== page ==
In the final analysis, yes, although I would describe the goal of the project from a different perspective. With modern energy systems, which today are already completely digitally designed, the use of energy can be optimized and thus energy can be saved. However, such systems are highly complex and are therefore often not operated optimally in practice. And this is where the digital twin comes into play again. With a digital twin and the real "twinning", i.e. the implementation of a control loop between the real energetic system in a real building and its digital counterpart, highly complex energetic systems could be optimally and adaptively controlled and thus also the full potential could be exploited.

Energetic systems are therefore good demonstrators of the effectiveness and potential of digital twins in practice.

You research and teach on the topic of the digital twin. Are you taking the business community directly along for the ride?

Absolutely. The topic is certainly still in its infancy - especially in the construction industry - so there are still many methodological and fundamental research questions. Nevertheless, the implementation of digital twins can certainly not be carried out purely theoretically from the ivory tower. Digital twins should develop their full potential in practice, in the operation and maintenance of buildings. For research and development, it is therefore essential to work together with technology manufacturers and service providers as "enablers" on the one hand and users on the other in order to find optimal solutions.

You have other research projects on the subject of the digital twin. Will there be a separate digital twin for each use case later on?

It is certainly not yet entirely clear how digital building twins will actually be used and implemented in practice. In my mind, however, a digital twin can and should ideally serve several use cases in order to achieve the highest added value. Nevertheless, digital building twins can and must certainly look somewhat different from one building to the next. This is an essential difference between a machine in production technology, which may be thousands of times in exactly the same form in a more or less similar production hall, and a sometimes individualized building that is located in a specific environment on the earth's surface. And this is also a major challenge in the implementation of a digital twin in the construction industry.

In the initial round of questions, you said that we are at the very beginning with digital twins. When can we expect to see networked, functioning digital images of our reality in Germany?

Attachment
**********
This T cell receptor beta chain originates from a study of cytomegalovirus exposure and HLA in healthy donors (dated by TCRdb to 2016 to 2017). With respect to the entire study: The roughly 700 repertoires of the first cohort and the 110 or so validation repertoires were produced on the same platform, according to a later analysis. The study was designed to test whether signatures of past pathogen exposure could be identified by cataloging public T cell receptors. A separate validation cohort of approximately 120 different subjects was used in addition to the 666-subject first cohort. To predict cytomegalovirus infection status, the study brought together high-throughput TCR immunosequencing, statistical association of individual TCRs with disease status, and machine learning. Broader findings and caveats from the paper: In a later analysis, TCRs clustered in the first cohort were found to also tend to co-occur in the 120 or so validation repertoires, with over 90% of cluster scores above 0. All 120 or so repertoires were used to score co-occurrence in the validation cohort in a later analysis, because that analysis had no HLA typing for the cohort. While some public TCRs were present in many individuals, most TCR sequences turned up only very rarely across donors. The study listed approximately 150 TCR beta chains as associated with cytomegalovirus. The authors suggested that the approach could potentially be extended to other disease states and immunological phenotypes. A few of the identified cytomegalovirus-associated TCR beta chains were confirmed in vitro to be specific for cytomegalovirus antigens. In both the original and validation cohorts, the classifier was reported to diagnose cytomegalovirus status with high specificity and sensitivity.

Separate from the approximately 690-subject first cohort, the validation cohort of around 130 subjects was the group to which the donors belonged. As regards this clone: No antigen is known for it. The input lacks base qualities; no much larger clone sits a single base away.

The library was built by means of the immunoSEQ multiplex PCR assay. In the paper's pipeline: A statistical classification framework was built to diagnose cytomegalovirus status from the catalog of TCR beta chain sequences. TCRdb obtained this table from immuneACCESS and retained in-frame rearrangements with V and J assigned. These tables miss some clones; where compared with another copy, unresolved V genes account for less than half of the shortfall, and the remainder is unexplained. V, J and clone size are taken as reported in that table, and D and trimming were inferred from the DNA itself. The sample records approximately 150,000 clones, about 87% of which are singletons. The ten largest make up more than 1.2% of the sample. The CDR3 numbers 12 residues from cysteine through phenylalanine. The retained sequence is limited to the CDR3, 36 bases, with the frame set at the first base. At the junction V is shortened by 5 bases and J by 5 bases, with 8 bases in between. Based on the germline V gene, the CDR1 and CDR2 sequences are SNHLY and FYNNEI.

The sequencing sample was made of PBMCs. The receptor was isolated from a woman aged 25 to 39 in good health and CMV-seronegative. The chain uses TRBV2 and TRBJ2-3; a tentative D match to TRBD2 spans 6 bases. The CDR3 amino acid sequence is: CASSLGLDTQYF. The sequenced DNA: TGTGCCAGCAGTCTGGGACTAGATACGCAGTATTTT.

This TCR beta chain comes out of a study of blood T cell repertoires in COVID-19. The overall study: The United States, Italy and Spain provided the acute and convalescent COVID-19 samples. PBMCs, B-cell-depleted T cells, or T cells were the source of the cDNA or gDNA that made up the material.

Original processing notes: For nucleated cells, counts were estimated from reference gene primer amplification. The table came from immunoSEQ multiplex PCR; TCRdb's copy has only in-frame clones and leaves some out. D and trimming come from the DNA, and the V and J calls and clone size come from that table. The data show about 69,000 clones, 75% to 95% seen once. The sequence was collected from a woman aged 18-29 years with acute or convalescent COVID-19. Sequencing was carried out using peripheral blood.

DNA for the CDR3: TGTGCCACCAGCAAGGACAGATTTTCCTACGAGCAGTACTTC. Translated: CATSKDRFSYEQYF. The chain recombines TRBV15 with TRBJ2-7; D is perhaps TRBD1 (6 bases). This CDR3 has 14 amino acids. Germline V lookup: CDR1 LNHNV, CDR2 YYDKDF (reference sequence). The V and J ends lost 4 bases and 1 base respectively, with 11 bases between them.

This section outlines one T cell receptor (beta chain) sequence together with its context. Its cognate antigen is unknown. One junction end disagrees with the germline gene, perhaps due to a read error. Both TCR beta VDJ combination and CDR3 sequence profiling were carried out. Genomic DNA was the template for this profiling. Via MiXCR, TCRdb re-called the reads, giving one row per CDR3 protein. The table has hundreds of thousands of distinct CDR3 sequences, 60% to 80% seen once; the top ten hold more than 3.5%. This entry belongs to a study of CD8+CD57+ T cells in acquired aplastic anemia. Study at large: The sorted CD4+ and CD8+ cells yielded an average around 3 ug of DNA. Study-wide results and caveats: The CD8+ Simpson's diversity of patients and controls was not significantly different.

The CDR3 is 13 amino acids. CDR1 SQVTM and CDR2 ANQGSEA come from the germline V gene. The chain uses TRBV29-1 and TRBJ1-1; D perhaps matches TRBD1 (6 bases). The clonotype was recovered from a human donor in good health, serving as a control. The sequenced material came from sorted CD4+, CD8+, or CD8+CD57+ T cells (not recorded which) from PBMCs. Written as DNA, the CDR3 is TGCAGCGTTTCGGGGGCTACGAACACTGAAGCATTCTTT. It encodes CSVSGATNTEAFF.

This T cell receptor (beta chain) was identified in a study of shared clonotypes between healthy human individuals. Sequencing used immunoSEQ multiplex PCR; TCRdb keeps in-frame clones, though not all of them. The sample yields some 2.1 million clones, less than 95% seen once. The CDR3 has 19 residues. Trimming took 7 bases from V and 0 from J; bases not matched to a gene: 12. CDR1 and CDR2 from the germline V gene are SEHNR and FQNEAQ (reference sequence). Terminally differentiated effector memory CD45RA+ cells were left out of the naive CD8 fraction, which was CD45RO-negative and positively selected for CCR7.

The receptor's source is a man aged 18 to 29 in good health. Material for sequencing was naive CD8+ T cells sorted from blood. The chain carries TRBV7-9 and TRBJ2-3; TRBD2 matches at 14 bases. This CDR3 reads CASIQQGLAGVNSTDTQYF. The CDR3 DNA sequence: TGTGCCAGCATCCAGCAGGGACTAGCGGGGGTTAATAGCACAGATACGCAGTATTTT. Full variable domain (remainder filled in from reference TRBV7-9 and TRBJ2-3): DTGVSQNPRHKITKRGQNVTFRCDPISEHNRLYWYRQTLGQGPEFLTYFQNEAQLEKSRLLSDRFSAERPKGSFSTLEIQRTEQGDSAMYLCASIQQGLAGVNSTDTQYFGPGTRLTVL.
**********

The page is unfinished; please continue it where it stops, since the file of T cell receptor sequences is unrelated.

That's a good question, but also a difficult one to answer.

First of all, I believe that digital twins will be implemented at different speeds in different sectors. In building construction, digital twins could actually already be implemented today as an extension of the "smart home," especially for parts of the building technology. However, such intelligent buildings have not yet become established on a broad scale, even though much more would already be technically possible. Therefore, an impulse is always needed. Perhaps this will be the energy turnaround in the building sector.

In the area of infrastructure construction, on the other hand, i.e., roads, bridges, dams, dikes, supply and disposal infrastructure, the situation is completely different. Here, we are still in the early stages of technological development, for example in digital modeling or the use and installation of sensor and communication technology. However, the potential of digital twins, especially for asset management, including digital documentation of operations, virtual inspection and predictive maintenance, is enormous. Nevertheless, it will certainly be many years before we see digital road, bridge or dike twins in practice, because here in particular there are also questions to be clarified that go beyond pure IT feasibility, for example in the area of data protection and data security, since such structures are often also part of the critical infrastructure.

And last but not least, the human factor plays a central role in the implementation of digital twins, as it does for the entire digital transformation. We must involve people as users and consumers in the development and introduction of digital twins from the outset in order to create acceptance. Otherwise, even the technologically best digital twin will not be able to establish itself in practice.

Thank you Prof. Blankenbach for this interview! See you soon at INTERGEO 2022 in October in Essen!